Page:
Blur: The Magic Whip | Album Review

Fri, Apr 24, 2015, 13:42

   
 

Album:
The Magic Whip

Artist:
Blur

Label:
Parlophone

Genre:
Rock

You’re on tour with your band, and you have five days off in Hong Kong. Do you kill the time by hitting the minibar, playing video games or catching up with your emails?

Blur decided to do something constructive with their time off, booking Avon studios in Kowloon and laying down a few tracks. Then they all went back to their respective day jobs, drummer Dave Rowntree to his law practice, bassist Alex James to his cheesemaking, and singer Damon Albarn to his everyday robotics.

A year and a half later, Graham Coxon and producer Stephen Street pulled out the tracks, knocked them into shape, got Albarn to stick on some lyrics and – hey presto! – here’s Blur’s 13th album, The Magic Whip, released 16 years after their last album as a four-piece.

A lot has changed in the two decades since Blur were riding high on a Britpop wave.

Somehow, you don’t imagine anyone getting into a froth over a chart battle between Blur and Noel Gallagher’s High Fying Birds. Since they reconvened in 2009, Blur have been running on nostalgia, playing sellout arena shows for fans who want to relive their 90s youth. So why bother recording a new album?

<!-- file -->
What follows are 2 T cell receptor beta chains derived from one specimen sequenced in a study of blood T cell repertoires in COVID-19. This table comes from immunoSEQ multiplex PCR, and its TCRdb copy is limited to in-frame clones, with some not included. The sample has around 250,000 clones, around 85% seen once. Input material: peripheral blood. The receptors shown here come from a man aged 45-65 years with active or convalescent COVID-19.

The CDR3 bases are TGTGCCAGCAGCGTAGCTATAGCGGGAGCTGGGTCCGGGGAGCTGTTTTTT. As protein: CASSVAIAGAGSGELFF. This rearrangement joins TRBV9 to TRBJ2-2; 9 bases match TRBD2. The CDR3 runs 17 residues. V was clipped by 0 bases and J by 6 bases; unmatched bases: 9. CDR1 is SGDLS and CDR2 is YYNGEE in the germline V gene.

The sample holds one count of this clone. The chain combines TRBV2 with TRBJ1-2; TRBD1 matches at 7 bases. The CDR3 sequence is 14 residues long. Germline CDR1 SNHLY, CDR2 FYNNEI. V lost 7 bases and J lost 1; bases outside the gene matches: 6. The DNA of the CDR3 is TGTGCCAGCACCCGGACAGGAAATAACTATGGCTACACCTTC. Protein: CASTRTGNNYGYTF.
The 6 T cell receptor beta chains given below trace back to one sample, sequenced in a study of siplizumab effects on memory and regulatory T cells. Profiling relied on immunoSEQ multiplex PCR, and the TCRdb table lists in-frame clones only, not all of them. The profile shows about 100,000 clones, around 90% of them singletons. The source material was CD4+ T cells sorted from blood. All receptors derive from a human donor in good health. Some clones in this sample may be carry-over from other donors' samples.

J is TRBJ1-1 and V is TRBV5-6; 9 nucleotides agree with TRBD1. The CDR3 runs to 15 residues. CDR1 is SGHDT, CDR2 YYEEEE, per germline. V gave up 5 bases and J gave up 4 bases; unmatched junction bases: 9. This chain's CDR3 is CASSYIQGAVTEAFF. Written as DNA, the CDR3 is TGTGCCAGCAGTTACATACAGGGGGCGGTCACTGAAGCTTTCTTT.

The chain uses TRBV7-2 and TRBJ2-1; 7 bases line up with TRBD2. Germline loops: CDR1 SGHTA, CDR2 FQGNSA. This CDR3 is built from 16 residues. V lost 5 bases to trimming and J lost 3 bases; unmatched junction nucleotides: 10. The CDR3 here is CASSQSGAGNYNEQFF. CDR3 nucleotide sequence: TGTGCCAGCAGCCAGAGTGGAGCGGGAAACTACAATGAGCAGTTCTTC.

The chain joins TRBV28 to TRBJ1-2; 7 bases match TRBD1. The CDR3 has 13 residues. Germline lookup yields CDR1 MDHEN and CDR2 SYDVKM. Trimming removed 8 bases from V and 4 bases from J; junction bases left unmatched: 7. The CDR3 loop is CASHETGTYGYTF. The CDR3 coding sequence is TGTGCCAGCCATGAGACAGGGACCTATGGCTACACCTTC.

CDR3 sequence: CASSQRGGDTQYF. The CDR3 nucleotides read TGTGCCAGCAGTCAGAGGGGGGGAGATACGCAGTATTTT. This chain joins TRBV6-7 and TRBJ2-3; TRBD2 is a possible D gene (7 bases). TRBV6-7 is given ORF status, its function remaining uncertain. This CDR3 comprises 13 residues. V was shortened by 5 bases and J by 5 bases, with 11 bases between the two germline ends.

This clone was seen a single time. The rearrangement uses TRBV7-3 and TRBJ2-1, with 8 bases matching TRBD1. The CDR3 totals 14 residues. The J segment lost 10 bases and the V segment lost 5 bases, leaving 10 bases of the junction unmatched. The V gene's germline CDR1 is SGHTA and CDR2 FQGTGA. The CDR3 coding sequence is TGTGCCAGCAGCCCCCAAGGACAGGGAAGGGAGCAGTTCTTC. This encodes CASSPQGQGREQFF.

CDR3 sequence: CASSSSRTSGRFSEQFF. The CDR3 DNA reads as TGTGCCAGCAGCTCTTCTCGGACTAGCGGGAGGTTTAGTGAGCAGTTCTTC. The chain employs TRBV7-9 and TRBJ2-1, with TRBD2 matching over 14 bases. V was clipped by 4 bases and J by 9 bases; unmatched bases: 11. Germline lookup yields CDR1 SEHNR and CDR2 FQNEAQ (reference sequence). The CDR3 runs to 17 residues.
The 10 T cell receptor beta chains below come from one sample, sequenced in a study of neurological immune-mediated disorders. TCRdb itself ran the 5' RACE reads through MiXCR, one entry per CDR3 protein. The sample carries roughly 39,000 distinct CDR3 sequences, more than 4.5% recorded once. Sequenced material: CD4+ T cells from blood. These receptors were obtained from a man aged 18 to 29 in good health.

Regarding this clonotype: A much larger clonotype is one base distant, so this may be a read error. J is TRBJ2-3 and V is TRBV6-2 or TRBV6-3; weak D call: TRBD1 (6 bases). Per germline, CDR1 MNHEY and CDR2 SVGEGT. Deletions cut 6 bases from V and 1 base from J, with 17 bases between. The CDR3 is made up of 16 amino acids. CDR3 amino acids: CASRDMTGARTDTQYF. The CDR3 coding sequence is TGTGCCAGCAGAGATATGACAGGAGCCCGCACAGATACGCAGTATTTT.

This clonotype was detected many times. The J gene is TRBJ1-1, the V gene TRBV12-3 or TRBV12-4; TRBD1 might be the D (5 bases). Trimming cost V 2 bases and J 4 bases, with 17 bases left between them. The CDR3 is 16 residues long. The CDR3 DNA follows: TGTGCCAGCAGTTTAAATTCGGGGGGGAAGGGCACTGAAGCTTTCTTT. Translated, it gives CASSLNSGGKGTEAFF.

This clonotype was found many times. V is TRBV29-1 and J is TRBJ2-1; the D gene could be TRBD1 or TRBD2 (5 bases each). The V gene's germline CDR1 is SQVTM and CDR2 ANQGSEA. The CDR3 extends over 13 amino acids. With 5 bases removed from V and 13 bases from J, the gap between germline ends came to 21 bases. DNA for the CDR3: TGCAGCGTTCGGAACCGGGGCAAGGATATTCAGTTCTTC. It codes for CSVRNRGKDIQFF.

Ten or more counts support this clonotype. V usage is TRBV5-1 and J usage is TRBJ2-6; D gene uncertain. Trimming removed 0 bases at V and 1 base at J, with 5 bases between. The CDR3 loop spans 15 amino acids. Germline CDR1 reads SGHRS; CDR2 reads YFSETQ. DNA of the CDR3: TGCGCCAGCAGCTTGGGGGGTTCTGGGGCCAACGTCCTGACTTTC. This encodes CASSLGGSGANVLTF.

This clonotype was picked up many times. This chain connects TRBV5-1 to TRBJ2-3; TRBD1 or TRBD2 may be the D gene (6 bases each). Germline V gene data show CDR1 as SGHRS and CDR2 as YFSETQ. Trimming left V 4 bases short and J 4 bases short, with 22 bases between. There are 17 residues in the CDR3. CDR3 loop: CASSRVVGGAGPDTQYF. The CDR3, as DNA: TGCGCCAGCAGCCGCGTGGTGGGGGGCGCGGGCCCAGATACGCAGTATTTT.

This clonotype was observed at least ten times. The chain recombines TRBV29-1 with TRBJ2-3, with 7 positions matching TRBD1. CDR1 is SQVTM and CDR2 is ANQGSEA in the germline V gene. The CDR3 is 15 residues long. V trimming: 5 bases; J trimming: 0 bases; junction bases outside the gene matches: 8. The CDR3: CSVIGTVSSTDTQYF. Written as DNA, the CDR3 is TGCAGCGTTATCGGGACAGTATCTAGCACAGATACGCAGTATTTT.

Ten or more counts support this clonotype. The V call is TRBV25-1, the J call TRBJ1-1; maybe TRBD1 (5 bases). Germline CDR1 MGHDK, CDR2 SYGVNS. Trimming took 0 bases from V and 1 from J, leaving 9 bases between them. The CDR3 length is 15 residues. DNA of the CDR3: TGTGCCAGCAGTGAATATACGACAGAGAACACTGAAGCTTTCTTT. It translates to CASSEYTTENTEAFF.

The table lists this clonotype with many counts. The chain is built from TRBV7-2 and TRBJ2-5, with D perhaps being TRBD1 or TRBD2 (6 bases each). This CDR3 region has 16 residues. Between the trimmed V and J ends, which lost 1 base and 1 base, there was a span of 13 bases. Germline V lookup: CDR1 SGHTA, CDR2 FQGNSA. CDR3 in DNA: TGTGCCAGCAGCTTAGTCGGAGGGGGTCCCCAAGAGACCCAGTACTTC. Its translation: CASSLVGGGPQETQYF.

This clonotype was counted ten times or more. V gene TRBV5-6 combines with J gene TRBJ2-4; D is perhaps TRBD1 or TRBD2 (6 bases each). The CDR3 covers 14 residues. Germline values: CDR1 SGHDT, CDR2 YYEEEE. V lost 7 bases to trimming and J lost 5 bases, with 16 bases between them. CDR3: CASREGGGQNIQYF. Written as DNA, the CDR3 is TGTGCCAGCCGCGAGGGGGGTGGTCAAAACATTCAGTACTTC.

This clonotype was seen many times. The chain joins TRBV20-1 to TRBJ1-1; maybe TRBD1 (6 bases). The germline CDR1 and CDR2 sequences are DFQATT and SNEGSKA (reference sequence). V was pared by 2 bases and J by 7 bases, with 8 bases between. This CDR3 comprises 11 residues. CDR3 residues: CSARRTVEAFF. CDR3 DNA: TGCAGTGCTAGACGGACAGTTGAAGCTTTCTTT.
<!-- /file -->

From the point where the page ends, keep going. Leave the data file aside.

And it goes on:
For one thing, Blur have stayed one step beyond: The Magic Whip sounds less like a band trying to recapture their glory days, and more like a band who are still looking ahead.

From the first choppy riff of Lonesome Street to the final, wobbly twang of Mirror Ball, it’s clear that Albarn & Co have rediscovered the chemistry, and still have a lot of distance left to run.

The overall sound is informed by Albarn’s varied and successful solo projects – the woozy beats of Gorillaz, the Asian kitsch of his Monkey opera – and by Coxon’s twisted, wobbly guitar style. Synth bleeps pepper the album, conjuring visions of Japanese manga, K-pop and Hong Kong nights, but even though the album looks east, Blur can never shake off their London calling. Go Out is a rather facile, lager-fueled anthem, but I Broadcast is a crisp signal of intent, while Ice Cream Man is a tasty vignette whose simple tune conceals some rich flavours. Dreamed I Was a Spaceman and My Terracotta Heart are deep and wide, while the marching beat of There Are Too Many of Us drives the bleak message neatly home.

Next time you and your band find yourselves with some downtime in a strange city, don’t squander the time – for Blur, this may have been their most fruitful five days this century.